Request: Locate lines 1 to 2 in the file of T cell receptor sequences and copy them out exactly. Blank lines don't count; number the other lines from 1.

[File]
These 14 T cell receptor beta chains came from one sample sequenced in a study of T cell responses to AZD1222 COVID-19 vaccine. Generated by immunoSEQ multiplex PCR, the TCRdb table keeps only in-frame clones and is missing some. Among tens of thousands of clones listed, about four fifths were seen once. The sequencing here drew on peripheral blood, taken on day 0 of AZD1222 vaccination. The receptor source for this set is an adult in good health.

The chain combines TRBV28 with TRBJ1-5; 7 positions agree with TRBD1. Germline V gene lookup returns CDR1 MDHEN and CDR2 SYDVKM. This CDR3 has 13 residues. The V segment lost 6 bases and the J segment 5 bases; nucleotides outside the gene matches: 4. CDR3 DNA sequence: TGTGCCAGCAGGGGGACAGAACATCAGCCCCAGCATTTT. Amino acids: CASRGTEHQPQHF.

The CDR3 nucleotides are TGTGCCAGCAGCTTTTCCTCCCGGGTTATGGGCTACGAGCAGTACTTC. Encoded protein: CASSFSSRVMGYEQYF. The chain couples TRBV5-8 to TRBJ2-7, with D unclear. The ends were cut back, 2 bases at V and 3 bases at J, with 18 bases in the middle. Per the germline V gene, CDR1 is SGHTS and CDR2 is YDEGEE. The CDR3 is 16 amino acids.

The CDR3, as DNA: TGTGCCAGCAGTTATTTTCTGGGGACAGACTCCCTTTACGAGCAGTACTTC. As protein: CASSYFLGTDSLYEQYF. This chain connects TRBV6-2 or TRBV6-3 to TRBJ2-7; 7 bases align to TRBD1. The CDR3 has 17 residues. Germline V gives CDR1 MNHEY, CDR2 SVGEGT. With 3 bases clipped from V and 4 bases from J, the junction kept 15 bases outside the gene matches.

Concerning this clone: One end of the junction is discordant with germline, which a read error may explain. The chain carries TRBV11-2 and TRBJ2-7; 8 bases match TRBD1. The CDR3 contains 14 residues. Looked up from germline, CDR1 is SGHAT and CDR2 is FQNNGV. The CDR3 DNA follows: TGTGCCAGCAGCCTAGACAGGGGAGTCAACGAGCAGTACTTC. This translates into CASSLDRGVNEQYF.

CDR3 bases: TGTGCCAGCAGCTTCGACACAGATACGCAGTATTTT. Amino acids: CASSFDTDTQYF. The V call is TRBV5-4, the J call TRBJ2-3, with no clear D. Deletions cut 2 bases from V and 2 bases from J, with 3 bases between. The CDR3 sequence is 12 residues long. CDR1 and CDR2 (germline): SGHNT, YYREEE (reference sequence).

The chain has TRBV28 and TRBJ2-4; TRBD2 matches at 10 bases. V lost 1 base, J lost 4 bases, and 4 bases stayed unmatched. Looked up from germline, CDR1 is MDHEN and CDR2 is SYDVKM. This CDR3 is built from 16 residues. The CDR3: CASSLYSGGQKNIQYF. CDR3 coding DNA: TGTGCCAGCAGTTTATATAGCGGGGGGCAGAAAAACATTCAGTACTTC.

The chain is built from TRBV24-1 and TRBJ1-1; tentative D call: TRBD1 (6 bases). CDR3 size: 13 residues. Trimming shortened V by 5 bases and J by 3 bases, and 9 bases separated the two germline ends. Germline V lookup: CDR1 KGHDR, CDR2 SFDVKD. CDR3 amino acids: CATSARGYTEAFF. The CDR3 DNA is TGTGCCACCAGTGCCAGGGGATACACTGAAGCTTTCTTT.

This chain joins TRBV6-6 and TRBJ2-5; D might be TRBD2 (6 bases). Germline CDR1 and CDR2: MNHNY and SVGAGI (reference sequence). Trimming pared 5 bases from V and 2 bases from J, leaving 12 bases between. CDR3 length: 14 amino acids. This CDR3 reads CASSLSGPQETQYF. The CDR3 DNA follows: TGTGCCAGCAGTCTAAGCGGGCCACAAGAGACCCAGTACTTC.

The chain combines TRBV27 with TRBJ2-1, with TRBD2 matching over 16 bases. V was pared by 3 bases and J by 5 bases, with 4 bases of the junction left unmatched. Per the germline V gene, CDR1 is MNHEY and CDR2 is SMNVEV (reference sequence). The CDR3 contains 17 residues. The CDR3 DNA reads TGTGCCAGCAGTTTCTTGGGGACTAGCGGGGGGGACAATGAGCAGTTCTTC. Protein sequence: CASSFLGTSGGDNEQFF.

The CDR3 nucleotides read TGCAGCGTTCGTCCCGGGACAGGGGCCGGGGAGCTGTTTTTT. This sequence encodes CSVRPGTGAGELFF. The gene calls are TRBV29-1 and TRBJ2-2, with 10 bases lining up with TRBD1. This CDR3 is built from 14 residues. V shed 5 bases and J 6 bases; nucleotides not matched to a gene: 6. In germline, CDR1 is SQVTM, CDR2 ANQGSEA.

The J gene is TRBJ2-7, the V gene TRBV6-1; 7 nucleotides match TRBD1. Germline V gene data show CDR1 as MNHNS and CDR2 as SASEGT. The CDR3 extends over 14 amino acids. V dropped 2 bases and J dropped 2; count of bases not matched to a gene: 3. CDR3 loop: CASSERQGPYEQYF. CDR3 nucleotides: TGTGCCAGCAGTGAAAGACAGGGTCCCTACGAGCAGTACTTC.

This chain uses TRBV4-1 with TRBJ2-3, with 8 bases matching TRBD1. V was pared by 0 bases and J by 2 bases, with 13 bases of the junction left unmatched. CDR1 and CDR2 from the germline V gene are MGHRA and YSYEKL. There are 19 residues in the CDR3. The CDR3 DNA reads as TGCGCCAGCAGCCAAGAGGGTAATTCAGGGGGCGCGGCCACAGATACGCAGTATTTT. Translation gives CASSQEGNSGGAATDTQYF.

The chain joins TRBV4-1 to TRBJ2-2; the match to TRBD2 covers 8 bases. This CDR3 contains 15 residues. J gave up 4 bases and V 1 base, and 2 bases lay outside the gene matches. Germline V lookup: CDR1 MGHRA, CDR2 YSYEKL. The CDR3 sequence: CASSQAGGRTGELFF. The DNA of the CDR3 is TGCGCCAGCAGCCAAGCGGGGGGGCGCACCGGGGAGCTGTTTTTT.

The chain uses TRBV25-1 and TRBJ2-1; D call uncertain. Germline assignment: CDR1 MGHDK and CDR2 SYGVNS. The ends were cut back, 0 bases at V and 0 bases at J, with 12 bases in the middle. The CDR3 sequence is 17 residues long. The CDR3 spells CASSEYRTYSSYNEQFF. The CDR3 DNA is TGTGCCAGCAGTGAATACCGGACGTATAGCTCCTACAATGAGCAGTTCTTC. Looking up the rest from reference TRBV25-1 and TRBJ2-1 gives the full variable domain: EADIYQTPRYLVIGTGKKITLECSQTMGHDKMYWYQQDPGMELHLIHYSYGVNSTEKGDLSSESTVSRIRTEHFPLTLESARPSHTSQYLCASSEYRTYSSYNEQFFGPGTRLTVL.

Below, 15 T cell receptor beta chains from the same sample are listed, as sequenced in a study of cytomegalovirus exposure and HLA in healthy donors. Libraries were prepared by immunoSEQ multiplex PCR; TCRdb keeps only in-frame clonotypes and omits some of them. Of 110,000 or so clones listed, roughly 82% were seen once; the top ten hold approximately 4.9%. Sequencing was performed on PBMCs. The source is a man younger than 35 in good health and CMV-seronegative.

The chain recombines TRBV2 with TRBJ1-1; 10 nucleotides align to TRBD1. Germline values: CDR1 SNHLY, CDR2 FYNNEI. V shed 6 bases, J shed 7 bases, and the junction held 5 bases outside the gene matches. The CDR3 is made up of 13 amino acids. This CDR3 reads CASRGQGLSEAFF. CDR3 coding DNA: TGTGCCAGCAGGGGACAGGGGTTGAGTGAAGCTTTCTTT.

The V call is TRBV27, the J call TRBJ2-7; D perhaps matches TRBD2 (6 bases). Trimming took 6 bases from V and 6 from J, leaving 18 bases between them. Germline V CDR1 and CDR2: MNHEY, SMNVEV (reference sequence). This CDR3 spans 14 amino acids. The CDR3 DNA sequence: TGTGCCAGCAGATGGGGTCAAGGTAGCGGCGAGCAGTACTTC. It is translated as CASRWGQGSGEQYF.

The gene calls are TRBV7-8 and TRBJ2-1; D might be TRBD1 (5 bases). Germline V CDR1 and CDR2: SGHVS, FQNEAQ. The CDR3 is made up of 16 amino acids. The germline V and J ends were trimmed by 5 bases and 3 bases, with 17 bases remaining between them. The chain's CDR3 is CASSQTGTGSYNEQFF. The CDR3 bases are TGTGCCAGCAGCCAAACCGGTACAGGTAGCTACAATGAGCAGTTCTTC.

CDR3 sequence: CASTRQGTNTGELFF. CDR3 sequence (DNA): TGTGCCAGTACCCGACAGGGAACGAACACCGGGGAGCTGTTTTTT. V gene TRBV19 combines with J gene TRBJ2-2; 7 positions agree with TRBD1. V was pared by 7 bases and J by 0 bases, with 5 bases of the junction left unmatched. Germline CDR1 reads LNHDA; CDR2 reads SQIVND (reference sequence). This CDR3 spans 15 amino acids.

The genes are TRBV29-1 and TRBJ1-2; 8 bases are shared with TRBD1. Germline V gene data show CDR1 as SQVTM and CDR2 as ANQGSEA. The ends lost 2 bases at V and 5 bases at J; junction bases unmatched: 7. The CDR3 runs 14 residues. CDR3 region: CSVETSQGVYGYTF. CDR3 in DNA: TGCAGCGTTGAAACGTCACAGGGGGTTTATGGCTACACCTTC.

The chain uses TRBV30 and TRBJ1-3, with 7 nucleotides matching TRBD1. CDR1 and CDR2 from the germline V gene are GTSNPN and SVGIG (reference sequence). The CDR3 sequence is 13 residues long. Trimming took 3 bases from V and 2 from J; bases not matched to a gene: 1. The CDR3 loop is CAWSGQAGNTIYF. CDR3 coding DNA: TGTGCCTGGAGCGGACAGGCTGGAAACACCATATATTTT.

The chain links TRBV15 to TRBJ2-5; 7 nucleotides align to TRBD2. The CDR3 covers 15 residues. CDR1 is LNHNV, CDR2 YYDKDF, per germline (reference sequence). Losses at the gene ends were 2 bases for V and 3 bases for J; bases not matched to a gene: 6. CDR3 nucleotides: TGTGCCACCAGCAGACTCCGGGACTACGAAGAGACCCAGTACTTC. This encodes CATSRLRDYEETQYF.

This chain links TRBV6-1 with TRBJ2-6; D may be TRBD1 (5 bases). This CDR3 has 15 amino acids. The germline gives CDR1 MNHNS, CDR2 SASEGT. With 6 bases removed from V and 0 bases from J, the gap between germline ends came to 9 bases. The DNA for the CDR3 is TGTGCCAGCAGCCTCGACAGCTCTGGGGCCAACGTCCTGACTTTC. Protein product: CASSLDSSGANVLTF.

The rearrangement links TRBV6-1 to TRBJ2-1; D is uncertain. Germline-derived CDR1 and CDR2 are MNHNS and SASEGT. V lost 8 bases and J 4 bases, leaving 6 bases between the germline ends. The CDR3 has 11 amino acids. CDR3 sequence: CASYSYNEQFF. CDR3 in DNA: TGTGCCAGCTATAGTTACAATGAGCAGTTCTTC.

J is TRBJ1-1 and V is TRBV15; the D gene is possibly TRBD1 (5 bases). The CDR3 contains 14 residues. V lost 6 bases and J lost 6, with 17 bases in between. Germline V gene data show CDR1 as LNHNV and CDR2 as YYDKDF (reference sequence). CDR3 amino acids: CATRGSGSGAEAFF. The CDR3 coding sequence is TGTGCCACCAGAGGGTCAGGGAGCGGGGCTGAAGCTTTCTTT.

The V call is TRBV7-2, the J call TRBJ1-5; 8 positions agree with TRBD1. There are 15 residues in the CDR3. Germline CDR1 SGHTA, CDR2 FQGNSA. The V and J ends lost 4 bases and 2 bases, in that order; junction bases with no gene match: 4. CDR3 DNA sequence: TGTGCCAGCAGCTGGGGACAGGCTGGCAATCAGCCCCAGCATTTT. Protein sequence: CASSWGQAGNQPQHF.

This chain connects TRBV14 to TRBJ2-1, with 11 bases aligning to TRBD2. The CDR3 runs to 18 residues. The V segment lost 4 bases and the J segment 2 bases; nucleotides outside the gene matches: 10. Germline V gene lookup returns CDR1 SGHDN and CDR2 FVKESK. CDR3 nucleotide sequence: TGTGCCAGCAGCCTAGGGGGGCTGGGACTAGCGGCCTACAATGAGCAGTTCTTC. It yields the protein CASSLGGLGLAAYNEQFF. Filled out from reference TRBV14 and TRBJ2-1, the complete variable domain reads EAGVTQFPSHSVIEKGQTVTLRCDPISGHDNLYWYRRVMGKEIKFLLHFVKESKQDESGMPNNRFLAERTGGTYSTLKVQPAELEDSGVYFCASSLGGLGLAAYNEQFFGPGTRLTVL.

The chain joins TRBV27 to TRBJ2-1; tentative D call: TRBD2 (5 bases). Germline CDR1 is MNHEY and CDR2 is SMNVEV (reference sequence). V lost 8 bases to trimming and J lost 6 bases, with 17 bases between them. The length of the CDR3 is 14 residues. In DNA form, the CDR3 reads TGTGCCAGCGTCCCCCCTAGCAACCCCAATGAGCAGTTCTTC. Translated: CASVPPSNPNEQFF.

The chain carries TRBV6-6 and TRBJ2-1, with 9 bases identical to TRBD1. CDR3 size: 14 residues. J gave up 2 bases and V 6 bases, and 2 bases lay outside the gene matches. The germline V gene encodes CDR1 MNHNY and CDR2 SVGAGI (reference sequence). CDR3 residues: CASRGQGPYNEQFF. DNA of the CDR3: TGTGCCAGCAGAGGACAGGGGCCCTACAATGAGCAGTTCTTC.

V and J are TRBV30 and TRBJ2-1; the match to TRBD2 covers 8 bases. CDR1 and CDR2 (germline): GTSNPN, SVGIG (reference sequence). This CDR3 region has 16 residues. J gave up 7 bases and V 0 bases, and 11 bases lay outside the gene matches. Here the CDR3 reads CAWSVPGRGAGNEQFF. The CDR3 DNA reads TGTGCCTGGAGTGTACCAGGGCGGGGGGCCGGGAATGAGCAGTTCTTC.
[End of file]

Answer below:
These 14 T cell receptor beta chains came from one sample sequenced in a study of T cell responses to AZD1222 COVID-19 vaccine. Generated by immunoSEQ multiplex PCR, the TCRdb table keeps only in-frame clones and is missing some. Among tens of thousands of clones listed, about four fifths were seen once. The sequencing here drew on peripheral blood, taken on day 0 of AZD1222 vaccination. The receptor source for this set is an adult in good health.

The chain combines TRBV28 with TRBJ1-5; 7 positions agree with TRBD1. Germline V gene lookup returns CDR1 MDHEN and CDR2 SYDVKM. This CDR3 has 13 residues. The V segment lost 6 bases and the J segment 5 bases; nucleotides outside the gene matches: 4. CDR3 DNA sequence: TGTGCCAGCAGGGGGACAGAACATCAGCCCCAGCATTTT. Amino acids: CASRGTEHQPQHF.